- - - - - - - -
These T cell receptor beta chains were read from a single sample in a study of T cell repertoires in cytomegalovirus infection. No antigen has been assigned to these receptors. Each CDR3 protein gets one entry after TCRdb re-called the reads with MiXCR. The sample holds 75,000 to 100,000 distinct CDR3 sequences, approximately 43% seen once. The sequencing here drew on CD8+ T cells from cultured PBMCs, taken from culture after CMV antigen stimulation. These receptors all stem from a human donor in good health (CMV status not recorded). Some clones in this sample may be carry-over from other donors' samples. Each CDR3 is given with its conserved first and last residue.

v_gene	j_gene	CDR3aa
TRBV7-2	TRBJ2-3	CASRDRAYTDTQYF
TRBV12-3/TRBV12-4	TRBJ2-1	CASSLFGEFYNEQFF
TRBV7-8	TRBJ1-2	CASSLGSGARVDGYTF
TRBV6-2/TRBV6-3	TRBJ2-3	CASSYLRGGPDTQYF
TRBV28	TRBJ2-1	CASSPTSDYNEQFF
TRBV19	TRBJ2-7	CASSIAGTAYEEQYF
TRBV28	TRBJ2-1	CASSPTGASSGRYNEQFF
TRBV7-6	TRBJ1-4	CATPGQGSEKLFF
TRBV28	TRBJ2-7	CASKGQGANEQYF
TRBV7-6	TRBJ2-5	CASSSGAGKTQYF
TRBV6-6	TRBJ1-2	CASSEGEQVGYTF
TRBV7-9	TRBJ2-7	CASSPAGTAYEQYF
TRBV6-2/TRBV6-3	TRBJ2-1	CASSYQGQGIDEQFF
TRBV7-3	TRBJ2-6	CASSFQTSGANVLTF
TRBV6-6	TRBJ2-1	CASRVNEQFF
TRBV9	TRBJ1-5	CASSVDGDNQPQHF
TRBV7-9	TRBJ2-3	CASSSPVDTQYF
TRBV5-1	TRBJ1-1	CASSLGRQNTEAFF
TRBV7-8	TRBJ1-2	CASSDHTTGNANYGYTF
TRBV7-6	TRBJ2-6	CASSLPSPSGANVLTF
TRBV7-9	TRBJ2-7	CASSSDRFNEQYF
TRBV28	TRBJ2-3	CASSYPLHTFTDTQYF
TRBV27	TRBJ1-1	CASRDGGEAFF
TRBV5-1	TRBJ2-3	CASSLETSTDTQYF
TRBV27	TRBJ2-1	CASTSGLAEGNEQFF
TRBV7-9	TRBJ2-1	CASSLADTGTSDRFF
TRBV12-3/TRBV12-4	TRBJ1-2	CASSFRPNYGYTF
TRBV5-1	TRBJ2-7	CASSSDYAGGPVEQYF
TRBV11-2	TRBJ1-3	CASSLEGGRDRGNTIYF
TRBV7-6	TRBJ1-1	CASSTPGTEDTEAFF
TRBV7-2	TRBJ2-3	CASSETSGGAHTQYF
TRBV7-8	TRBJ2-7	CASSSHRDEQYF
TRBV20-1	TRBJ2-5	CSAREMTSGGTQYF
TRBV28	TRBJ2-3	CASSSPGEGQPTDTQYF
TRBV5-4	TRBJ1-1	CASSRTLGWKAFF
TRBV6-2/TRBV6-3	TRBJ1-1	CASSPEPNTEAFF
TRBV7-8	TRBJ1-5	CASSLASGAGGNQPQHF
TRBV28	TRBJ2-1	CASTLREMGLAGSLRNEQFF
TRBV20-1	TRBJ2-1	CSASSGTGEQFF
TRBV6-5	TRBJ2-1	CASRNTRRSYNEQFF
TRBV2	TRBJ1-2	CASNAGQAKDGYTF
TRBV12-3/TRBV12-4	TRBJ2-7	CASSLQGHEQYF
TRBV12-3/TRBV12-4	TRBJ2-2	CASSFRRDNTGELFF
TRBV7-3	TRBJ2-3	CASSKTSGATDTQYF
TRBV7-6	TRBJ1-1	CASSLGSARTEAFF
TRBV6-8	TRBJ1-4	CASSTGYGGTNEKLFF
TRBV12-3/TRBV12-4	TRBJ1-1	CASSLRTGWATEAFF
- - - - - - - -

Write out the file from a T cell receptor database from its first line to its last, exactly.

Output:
These T cell receptor beta chains were read from a single sample in a study of T cell repertoires in cytomegalovirus infection. No antigen has been assigned to these receptors. Each CDR3 protein gets one entry after TCRdb re-called the reads with MiXCR. The sample holds 75,000 to 100,000 distinct CDR3 sequences, approximately 43% seen once. The sequencing here drew on CD8+ T cells from cultured PBMCs, taken from culture after CMV antigen stimulation. These receptors all stem from a human donor in good health (CMV status not recorded). Some clones in this sample may be carry-over from other donors' samples. Each CDR3 is given with its conserved first and last residue.

v_gene	j_gene	CDR3aa
TRBV7-2	TRBJ2-3	CASRDRAYTDTQYF
TRBV12-3/TRBV12-4	TRBJ2-1	CASSLFGEFYNEQFF
TRBV7-8	TRBJ1-2	CASSLGSGARVDGYTF
TRBV6-2/TRBV6-3	TRBJ2-3	CASSYLRGGPDTQYF
TRBV28	TRBJ2-1	CASSPTSDYNEQFF
TRBV19	TRBJ2-7	CASSIAGTAYEEQYF
TRBV28	TRBJ2-1	CASSPTGASSGRYNEQFF
TRBV7-6	TRBJ1-4	CATPGQGSEKLFF
TRBV28	TRBJ2-7	CASKGQGANEQYF
TRBV7-6	TRBJ2-5	CASSSGAGKTQYF
TRBV6-6	TRBJ1-2	CASSEGEQVGYTF
TRBV7-9	TRBJ2-7	CASSPAGTAYEQYF
TRBV6-2/TRBV6-3	TRBJ2-1	CASSYQGQGIDEQFF
TRBV7-3	TRBJ2-6	CASSFQTSGANVLTF
TRBV6-6	TRBJ2-1	CASRVNEQFF
TRBV9	TRBJ1-5	CASSVDGDNQPQHF
TRBV7-9	TRBJ2-3	CASSSPVDTQYF
TRBV5-1	TRBJ1-1	CASSLGRQNTEAFF
TRBV7-8	TRBJ1-2	CASSDHTTGNANYGYTF
TRBV7-6	TRBJ2-6	CASSLPSPSGANVLTF
TRBV7-9	TRBJ2-7	CASSSDRFNEQYF
TRBV28	TRBJ2-3	CASSYPLHTFTDTQYF
TRBV27	TRBJ1-1	CASRDGGEAFF
TRBV5-1	TRBJ2-3	CASSLETSTDTQYF
TRBV27	TRBJ2-1	CASTSGLAEGNEQFF
TRBV7-9	TRBJ2-1	CASSLADTGTSDRFF
TRBV12-3/TRBV12-4	TRBJ1-2	CASSFRPNYGYTF
TRBV5-1	TRBJ2-7	CASSSDYAGGPVEQYF
TRBV11-2	TRBJ1-3	CASSLEGGRDRGNTIYF
TRBV7-6	TRBJ1-1	CASSTPGTEDTEAFF
TRBV7-2	TRBJ2-3	CASSETSGGAHTQYF
TRBV7-8	TRBJ2-7	CASSSHRDEQYF
TRBV20-1	TRBJ2-5	CSAREMTSGGTQYF
TRBV28	TRBJ2-3	CASSSPGEGQPTDTQYF
TRBV5-4	TRBJ1-1	CASSRTLGWKAFF
TRBV6-2/TRBV6-3	TRBJ1-1	CASSPEPNTEAFF
TRBV7-8	TRBJ1-5	CASSLASGAGGNQPQHF
TRBV28	TRBJ2-1	CASTLREMGLAGSLRNEQFF
TRBV20-1	TRBJ2-1	CSASSGTGEQFF
TRBV6-5	TRBJ2-1	CASRNTRRSYNEQFF
TRBV2	TRBJ1-2	CASNAGQAKDGYTF
TRBV12-3/TRBV12-4	TRBJ2-7	CASSLQGHEQYF
TRBV12-3/TRBV12-4	TRBJ2-2	CASSFRRDNTGELFF
TRBV7-3	TRBJ2-3	CASSKTSGATDTQYF
TRBV7-6	TRBJ1-1	CASSLGSARTEAFF
TRBV6-8	TRBJ1-4	CASSTGYGGTNEKLFF
TRBV12-3/TRBV12-4	TRBJ1-1	CASSLRTGWATEAFF